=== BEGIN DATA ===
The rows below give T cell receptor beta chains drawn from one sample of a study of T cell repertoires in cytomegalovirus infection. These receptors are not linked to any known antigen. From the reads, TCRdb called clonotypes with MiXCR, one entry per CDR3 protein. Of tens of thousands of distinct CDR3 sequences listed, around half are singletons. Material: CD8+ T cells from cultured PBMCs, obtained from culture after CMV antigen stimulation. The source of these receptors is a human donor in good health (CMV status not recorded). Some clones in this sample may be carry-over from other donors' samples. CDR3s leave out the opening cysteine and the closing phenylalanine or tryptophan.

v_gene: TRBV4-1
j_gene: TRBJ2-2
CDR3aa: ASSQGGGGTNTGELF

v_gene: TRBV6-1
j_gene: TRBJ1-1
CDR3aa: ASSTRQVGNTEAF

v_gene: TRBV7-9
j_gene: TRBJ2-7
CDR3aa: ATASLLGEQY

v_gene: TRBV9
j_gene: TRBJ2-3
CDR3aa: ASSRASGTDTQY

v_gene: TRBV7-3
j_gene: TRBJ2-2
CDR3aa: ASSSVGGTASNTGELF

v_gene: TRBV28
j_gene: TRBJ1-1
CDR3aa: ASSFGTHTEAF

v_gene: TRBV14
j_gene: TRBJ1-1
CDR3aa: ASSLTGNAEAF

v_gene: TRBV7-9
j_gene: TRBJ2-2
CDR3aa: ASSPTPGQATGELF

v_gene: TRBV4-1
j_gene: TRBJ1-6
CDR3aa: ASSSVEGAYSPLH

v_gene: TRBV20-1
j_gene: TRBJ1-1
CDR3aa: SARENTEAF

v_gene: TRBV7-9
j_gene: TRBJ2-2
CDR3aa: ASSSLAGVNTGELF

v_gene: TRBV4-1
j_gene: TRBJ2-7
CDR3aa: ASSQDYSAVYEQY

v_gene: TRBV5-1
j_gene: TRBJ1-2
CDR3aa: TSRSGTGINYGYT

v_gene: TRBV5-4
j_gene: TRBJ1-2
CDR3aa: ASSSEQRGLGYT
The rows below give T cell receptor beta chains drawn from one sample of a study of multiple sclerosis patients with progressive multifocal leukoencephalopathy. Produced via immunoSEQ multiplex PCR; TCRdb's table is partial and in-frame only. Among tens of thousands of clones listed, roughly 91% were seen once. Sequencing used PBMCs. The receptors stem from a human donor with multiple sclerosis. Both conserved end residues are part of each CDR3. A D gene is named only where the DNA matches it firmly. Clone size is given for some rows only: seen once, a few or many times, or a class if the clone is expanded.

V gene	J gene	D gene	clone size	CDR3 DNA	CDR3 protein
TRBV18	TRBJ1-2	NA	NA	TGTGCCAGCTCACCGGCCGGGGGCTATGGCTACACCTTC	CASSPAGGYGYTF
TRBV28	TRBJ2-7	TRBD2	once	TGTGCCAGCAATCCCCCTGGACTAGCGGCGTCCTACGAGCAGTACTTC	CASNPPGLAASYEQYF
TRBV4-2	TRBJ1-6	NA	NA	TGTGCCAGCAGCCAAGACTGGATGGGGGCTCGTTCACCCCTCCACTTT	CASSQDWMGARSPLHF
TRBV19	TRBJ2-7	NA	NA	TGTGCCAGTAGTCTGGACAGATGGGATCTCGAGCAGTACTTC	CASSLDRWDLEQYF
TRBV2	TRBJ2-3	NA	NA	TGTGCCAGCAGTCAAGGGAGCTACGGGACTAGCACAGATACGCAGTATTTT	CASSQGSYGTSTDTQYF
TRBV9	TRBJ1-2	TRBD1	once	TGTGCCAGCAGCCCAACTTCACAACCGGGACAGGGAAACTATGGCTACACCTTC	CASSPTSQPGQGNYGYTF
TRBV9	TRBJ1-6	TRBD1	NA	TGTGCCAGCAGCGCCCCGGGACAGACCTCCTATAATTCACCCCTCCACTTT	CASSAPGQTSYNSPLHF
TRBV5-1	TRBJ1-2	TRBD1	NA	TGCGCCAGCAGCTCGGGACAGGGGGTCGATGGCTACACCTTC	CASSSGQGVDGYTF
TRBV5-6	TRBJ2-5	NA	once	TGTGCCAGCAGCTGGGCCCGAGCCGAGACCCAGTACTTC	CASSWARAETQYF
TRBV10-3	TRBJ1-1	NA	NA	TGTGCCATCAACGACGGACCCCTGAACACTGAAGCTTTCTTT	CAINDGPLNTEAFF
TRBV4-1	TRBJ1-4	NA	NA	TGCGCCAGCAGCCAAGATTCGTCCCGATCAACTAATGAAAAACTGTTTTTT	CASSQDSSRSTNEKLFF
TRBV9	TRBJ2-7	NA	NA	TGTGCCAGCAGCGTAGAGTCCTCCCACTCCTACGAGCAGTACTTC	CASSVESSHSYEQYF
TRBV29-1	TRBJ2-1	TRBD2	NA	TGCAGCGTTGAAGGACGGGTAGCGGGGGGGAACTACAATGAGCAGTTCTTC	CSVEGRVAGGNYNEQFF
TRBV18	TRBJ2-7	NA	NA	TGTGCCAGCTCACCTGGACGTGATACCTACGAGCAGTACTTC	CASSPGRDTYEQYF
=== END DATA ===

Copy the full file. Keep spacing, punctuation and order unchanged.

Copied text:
The rows below give T cell receptor beta chains drawn from one sample of a study of T cell repertoires in cytomegalovirus infection. These receptors are not linked to any known antigen. From the reads, TCRdb called clonotypes with MiXCR, one entry per CDR3 protein. Of tens of thousands of distinct CDR3 sequences listed, around half are singletons. Material: CD8+ T cells from cultured PBMCs, obtained from culture after CMV antigen stimulation. The source of these receptors is a human donor in good health (CMV status not recorded). Some clones in this sample may be carry-over from other donors' samples. CDR3s leave out the opening cysteine and the closing phenylalanine or tryptophan.

v_gene: TRBV4-1
j_gene: TRBJ2-2
CDR3aa: ASSQGGGGTNTGELF

v_gene: TRBV6-1
j_gene: TRBJ1-1
CDR3aa: ASSTRQVGNTEAF

v_gene: TRBV7-9
j_gene: TRBJ2-7
CDR3aa: ATASLLGEQY

v_gene: TRBV9
j_gene: TRBJ2-3
CDR3aa: ASSRASGTDTQY

v_gene: TRBV7-3
j_gene: TRBJ2-2
CDR3aa: ASSSVGGTASNTGELF

v_gene: TRBV28
j_gene: TRBJ1-1
CDR3aa: ASSFGTHTEAF

v_gene: TRBV14
j_gene: TRBJ1-1
CDR3aa: ASSLTGNAEAF

v_gene: TRBV7-9
j_gene: TRBJ2-2
CDR3aa: ASSPTPGQATGELF

v_gene: TRBV4-1
j_gene: TRBJ1-6
CDR3aa: ASSSVEGAYSPLH

v_gene: TRBV20-1
j_gene: TRBJ1-1
CDR3aa: SARENTEAF

v_gene: TRBV7-9
j_gene: TRBJ2-2
CDR3aa: ASSSLAGVNTGELF

v_gene: TRBV4-1
j_gene: TRBJ2-7
CDR3aa: ASSQDYSAVYEQY

v_gene: TRBV5-1
j_gene: TRBJ1-2
CDR3aa: TSRSGTGINYGYT

v_gene: TRBV5-4
j_gene: TRBJ1-2
CDR3aa: ASSSEQRGLGYT
The rows below give T cell receptor beta chains drawn from one sample of a study of multiple sclerosis patients with progressive multifocal leukoencephalopathy. Produced via immunoSEQ multiplex PCR; TCRdb's table is partial and in-frame only. Among tens of thousands of clones listed, roughly 91% were seen once. Sequencing used PBMCs. The receptors stem from a human donor with multiple sclerosis. Both conserved end residues are part of each CDR3. A D gene is named only where the DNA matches it firmly. Clone size is given for some rows only: seen once, a few or many times, or a class if the clone is expanded.

V gene	J gene	D gene	clone size	CDR3 DNA	CDR3 protein
TRBV18	TRBJ1-2	NA	NA	TGTGCCAGCTCACCGGCCGGGGGCTATGGCTACACCTTC	CASSPAGGYGYTF
TRBV28	TRBJ2-7	TRBD2	once	TGTGCCAGCAATCCCCCTGGACTAGCGGCGTCCTACGAGCAGTACTTC	CASNPPGLAASYEQYF
TRBV4-2	TRBJ1-6	NA	NA	TGTGCCAGCAGCCAAGACTGGATGGGGGCTCGTTCACCCCTCCACTTT	CASSQDWMGARSPLHF
TRBV19	TRBJ2-7	NA	NA	TGTGCCAGTAGTCTGGACAGATGGGATCTCGAGCAGTACTTC	CASSLDRWDLEQYF
TRBV2	TRBJ2-3	NA	NA	TGTGCCAGCAGTCAAGGGAGCTACGGGACTAGCACAGATACGCAGTATTTT	CASSQGSYGTSTDTQYF
TRBV9	TRBJ1-2	TRBD1	once	TGTGCCAGCAGCCCAACTTCACAACCGGGACAGGGAAACTATGGCTACACCTTC	CASSPTSQPGQGNYGYTF
TRBV9	TRBJ1-6	TRBD1	NA	TGTGCCAGCAGCGCCCCGGGACAGACCTCCTATAATTCACCCCTCCACTTT	CASSAPGQTSYNSPLHF
TRBV5-1	TRBJ1-2	TRBD1	NA	TGCGCCAGCAGCTCGGGACAGGGGGTCGATGGCTACACCTTC	CASSSGQGVDGYTF
TRBV5-6	TRBJ2-5	NA	once	TGTGCCAGCAGCTGGGCCCGAGCCGAGACCCAGTACTTC	CASSWARAETQYF
TRBV10-3	TRBJ1-1	NA	NA	TGTGCCATCAACGACGGACCCCTGAACACTGAAGCTTTCTTT	CAINDGPLNTEAFF
TRBV4-1	TRBJ1-4	NA	NA	TGCGCCAGCAGCCAAGATTCGTCCCGATCAACTAATGAAAAACTGTTTTTT	CASSQDSSRSTNEKLFF
TRBV9	TRBJ2-7	NA	NA	TGTGCCAGCAGCGTAGAGTCCTCCCACTCCTACGAGCAGTACTTC	CASSVESSHSYEQYF
TRBV29-1	TRBJ2-1	TRBD2	NA	TGCAGCGTTGAAGGACGGGTAGCGGGGGGGAACTACAATGAGCAGTTCTTC	CSVEGRVAGGNYNEQFF
TRBV18	TRBJ2-7	NA	NA	TGTGCCAGCTCACCTGGACGTGATACCTACGAGCAGTACTTC	CASSPGRDTYEQYF